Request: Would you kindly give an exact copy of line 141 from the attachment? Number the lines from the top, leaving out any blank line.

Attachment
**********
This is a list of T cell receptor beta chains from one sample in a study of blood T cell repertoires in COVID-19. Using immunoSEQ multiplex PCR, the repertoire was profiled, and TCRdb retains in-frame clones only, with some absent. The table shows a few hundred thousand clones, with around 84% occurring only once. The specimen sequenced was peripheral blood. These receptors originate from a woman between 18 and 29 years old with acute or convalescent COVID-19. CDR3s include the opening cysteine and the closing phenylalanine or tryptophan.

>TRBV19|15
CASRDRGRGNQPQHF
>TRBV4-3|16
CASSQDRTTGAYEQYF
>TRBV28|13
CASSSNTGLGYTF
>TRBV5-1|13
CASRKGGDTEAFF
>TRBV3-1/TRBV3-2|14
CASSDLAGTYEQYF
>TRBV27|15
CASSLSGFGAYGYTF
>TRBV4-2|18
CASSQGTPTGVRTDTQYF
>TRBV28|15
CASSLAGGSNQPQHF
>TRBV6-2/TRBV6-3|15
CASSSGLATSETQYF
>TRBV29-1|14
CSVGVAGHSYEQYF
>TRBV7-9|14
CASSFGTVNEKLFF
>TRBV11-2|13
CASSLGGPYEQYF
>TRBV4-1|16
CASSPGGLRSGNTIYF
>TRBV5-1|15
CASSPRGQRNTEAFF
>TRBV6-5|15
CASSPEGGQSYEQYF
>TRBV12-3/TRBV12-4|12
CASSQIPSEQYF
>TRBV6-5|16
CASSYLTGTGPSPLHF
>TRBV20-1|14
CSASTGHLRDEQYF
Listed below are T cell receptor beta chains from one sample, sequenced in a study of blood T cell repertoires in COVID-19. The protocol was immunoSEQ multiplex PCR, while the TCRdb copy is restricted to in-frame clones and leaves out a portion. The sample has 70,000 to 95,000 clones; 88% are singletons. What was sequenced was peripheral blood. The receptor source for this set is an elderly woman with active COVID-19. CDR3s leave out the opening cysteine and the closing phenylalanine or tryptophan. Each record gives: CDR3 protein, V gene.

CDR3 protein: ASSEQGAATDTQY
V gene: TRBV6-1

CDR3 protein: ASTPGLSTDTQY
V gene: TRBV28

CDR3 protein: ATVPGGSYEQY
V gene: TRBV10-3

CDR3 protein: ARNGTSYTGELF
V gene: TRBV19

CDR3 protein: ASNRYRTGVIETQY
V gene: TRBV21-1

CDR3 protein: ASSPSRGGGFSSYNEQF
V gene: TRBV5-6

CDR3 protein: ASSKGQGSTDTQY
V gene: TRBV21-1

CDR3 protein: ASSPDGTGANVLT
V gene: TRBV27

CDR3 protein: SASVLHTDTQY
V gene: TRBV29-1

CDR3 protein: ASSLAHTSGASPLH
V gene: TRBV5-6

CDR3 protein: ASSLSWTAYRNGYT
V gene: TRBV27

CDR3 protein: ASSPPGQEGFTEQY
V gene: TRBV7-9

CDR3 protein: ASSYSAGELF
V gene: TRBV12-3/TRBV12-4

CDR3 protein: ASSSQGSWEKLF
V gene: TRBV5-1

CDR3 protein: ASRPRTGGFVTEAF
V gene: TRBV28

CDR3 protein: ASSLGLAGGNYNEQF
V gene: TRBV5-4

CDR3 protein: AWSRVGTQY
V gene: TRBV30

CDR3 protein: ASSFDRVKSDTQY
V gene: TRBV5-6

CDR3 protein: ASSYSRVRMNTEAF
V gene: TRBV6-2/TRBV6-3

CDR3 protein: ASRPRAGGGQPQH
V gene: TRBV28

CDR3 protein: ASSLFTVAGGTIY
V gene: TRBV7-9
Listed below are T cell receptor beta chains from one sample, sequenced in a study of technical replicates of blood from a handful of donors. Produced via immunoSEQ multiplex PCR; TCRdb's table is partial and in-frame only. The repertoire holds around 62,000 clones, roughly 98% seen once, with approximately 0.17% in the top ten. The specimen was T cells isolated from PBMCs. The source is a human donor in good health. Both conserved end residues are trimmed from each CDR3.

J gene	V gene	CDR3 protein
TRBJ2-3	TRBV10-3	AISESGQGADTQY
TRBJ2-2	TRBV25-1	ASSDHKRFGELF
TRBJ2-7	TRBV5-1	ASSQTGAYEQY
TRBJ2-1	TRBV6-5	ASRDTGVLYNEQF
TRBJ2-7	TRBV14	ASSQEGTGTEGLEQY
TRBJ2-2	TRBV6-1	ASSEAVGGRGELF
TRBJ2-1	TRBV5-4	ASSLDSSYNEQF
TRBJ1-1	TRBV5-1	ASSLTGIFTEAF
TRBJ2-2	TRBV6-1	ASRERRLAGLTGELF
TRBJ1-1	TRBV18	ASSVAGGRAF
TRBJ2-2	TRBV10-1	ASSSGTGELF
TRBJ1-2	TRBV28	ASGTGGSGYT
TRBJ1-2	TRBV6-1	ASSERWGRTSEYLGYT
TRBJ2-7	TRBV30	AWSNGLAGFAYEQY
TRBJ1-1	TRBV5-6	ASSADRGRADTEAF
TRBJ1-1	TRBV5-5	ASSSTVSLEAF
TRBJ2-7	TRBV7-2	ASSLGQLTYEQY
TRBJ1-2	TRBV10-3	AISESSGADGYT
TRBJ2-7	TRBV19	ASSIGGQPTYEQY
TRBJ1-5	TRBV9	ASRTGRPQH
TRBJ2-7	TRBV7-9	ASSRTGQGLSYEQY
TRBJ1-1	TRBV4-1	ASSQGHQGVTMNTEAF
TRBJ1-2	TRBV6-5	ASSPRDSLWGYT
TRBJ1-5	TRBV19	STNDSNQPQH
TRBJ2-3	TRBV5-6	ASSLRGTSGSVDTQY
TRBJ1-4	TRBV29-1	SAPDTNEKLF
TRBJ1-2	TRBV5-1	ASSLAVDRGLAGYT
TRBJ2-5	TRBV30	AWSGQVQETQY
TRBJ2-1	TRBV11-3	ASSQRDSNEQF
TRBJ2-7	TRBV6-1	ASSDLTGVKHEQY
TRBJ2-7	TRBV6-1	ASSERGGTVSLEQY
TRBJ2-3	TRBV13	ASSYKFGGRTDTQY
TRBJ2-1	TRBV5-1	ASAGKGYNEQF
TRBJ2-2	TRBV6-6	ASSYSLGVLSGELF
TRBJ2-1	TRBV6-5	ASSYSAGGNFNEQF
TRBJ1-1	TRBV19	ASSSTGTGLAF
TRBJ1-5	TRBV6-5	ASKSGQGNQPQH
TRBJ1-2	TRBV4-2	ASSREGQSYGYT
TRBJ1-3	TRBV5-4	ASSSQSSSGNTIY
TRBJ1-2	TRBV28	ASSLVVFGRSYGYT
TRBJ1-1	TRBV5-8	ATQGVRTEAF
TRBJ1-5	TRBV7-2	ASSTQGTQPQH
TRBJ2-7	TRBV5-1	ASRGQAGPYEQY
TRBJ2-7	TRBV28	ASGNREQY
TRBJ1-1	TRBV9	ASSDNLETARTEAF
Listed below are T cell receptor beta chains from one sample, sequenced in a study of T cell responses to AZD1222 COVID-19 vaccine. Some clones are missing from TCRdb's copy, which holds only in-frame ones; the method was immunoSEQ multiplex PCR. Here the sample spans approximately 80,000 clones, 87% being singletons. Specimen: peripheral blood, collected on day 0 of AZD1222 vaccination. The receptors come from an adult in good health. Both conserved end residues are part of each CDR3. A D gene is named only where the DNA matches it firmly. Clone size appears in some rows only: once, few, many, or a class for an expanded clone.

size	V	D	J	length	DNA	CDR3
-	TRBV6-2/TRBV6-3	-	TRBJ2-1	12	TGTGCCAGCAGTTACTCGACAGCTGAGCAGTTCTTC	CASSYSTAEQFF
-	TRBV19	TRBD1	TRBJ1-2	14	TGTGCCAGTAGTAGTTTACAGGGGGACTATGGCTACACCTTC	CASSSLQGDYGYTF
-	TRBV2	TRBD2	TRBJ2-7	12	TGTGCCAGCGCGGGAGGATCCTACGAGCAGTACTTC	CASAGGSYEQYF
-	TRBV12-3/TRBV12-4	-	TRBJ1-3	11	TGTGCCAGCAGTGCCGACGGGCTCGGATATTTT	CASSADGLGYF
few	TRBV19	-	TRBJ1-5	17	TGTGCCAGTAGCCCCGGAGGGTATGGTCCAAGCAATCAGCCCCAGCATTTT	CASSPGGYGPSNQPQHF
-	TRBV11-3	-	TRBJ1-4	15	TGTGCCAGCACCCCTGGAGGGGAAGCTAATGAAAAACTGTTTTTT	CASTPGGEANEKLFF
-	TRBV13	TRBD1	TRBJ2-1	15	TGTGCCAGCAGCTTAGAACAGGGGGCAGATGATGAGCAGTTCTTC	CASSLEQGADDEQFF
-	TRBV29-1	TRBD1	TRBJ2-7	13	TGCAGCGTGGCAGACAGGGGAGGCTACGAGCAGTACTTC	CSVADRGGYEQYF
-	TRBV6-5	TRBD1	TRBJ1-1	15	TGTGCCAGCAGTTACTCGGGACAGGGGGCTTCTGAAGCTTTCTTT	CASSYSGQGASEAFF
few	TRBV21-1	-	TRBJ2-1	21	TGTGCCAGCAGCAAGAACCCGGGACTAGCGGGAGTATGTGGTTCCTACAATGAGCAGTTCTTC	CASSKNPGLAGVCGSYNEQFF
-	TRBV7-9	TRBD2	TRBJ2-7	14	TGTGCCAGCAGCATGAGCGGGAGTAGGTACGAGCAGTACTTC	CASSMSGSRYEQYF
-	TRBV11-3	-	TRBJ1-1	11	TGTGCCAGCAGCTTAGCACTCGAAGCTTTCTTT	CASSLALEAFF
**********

-	TRBV11-3	-	TRBJ1-1	11	TGTGCCAGCAGCTTAGCACTCGAAGCTTTCTTT	CASSLALEAFF